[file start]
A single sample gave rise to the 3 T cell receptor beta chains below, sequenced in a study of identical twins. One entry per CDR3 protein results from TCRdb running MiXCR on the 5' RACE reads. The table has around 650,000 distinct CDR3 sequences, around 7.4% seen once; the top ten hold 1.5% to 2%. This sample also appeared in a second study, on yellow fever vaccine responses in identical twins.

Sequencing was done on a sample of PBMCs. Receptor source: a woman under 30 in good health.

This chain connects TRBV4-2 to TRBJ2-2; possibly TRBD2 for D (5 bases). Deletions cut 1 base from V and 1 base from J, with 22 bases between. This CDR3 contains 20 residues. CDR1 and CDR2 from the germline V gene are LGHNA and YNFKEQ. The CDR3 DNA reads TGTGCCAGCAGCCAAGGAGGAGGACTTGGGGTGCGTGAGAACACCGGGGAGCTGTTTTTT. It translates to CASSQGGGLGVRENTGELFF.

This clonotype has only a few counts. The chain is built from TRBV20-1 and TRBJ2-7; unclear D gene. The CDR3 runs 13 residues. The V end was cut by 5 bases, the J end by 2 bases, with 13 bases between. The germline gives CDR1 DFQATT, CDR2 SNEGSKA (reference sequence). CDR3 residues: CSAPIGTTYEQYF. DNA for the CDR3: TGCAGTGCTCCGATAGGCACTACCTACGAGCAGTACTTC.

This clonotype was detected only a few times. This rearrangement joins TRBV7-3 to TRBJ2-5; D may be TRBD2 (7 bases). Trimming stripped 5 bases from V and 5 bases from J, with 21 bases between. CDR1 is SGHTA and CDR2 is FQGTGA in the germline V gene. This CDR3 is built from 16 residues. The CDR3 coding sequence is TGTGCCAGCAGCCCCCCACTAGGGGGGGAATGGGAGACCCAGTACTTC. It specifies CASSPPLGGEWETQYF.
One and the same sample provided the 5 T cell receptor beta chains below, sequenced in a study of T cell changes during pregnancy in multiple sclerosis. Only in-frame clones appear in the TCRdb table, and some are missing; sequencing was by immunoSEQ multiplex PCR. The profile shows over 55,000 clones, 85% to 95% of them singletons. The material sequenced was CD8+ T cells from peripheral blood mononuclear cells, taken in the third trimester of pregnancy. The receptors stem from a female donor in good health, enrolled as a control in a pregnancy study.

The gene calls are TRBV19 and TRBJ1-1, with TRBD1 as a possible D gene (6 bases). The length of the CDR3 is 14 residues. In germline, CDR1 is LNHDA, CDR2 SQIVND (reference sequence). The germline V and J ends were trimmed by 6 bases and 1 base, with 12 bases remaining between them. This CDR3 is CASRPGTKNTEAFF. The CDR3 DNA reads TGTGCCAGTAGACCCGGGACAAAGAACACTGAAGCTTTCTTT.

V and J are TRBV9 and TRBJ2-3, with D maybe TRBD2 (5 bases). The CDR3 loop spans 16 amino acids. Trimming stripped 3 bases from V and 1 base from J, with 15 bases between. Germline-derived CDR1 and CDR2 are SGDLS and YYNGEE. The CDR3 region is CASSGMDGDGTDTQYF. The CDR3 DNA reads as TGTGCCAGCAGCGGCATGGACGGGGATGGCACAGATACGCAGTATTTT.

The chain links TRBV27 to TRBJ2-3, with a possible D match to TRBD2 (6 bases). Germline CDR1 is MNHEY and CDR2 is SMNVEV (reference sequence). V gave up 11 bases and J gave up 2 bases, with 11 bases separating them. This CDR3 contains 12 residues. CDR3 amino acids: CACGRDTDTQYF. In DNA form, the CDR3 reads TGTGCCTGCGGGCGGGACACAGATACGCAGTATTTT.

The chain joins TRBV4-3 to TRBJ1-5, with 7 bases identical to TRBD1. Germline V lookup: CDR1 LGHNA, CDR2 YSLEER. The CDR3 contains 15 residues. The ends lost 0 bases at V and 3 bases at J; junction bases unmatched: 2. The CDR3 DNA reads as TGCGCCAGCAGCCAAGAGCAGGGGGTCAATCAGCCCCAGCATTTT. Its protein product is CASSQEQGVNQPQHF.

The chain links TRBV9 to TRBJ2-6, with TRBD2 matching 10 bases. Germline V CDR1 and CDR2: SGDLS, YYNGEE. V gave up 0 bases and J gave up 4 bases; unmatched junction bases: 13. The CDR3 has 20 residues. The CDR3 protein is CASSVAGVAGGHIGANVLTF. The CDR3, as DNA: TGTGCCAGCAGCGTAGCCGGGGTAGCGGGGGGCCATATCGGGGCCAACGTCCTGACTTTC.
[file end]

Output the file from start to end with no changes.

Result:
A single sample gave rise to the 3 T cell receptor beta chains below, sequenced in a study of identical twins. One entry per CDR3 protein results from TCRdb running MiXCR on the 5' RACE reads. The table has around 650,000 distinct CDR3 sequences, around 7.4% seen once; the top ten hold 1.5% to 2%. This sample also appeared in a second study, on yellow fever vaccine responses in identical twins.

Sequencing was done on a sample of PBMCs. Receptor source: a woman under 30 in good health.

This chain connects TRBV4-2 to TRBJ2-2; possibly TRBD2 for D (5 bases). Deletions cut 1 base from V and 1 base from J, with 22 bases between. This CDR3 contains 20 residues. CDR1 and CDR2 from the germline V gene are LGHNA and YNFKEQ. The CDR3 DNA reads TGTGCCAGCAGCCAAGGAGGAGGACTTGGGGTGCGTGAGAACACCGGGGAGCTGTTTTTT. It translates to CASSQGGGLGVRENTGELFF.

This clonotype has only a few counts. The chain is built from TRBV20-1 and TRBJ2-7; unclear D gene. The CDR3 runs 13 residues. The V end was cut by 5 bases, the J end by 2 bases, with 13 bases between. The germline gives CDR1 DFQATT, CDR2 SNEGSKA (reference sequence). CDR3 residues: CSAPIGTTYEQYF. DNA for the CDR3: TGCAGTGCTCCGATAGGCACTACCTACGAGCAGTACTTC.

This clonotype was detected only a few times. This rearrangement joins TRBV7-3 to TRBJ2-5; D may be TRBD2 (7 bases). Trimming stripped 5 bases from V and 5 bases from J, with 21 bases between. CDR1 is SGHTA and CDR2 is FQGTGA in the germline V gene. This CDR3 is built from 16 residues. The CDR3 coding sequence is TGTGCCAGCAGCCCCCCACTAGGGGGGGAATGGGAGACCCAGTACTTC. It specifies CASSPPLGGEWETQYF.
One and the same sample provided the 5 T cell receptor beta chains below, sequenced in a study of T cell changes during pregnancy in multiple sclerosis. Only in-frame clones appear in the TCRdb table, and some are missing; sequencing was by immunoSEQ multiplex PCR. The profile shows over 55,000 clones, 85% to 95% of them singletons. The material sequenced was CD8+ T cells from peripheral blood mononuclear cells, taken in the third trimester of pregnancy. The receptors stem from a female donor in good health, enrolled as a control in a pregnancy study.

The gene calls are TRBV19 and TRBJ1-1, with TRBD1 as a possible D gene (6 bases). The length of the CDR3 is 14 residues. In germline, CDR1 is LNHDA, CDR2 SQIVND (reference sequence). The germline V and J ends were trimmed by 6 bases and 1 base, with 12 bases remaining between them. This CDR3 is CASRPGTKNTEAFF. The CDR3 DNA reads TGTGCCAGTAGACCCGGGACAAAGAACACTGAAGCTTTCTTT.

V and J are TRBV9 and TRBJ2-3, with D maybe TRBD2 (5 bases). The CDR3 loop spans 16 amino acids. Trimming stripped 3 bases from V and 1 base from J, with 15 bases between. Germline-derived CDR1 and CDR2 are SGDLS and YYNGEE. The CDR3 region is CASSGMDGDGTDTQYF. The CDR3 DNA reads as TGTGCCAGCAGCGGCATGGACGGGGATGGCACAGATACGCAGTATTTT.

The chain links TRBV27 to TRBJ2-3, with a possible D match to TRBD2 (6 bases). Germline CDR1 is MNHEY and CDR2 is SMNVEV (reference sequence). V gave up 11 bases and J gave up 2 bases, with 11 bases separating them. This CDR3 contains 12 residues. CDR3 amino acids: CACGRDTDTQYF. In DNA form, the CDR3 reads TGTGCCTGCGGGCGGGACACAGATACGCAGTATTTT.

The chain joins TRBV4-3 to TRBJ1-5, with 7 bases identical to TRBD1. Germline V lookup: CDR1 LGHNA, CDR2 YSLEER. The CDR3 contains 15 residues. The ends lost 0 bases at V and 3 bases at J; junction bases unmatched: 2. The CDR3 DNA reads as TGCGCCAGCAGCCAAGAGCAGGGGGTCAATCAGCCCCAGCATTTT. Its protein product is CASSQEQGVNQPQHF.

The chain links TRBV9 to TRBJ2-6, with TRBD2 matching 10 bases. Germline V CDR1 and CDR2: SGDLS, YYNGEE. V gave up 0 bases and J gave up 4 bases; unmatched junction bases: 13. The CDR3 has 20 residues. The CDR3 protein is CASSVAGVAGGHIGANVLTF. The CDR3, as DNA: TGTGCCAGCAGCGTAGCCGGGGTAGCGGGGGGCCATATCGGGGCCAACGTCCTGACTTTC.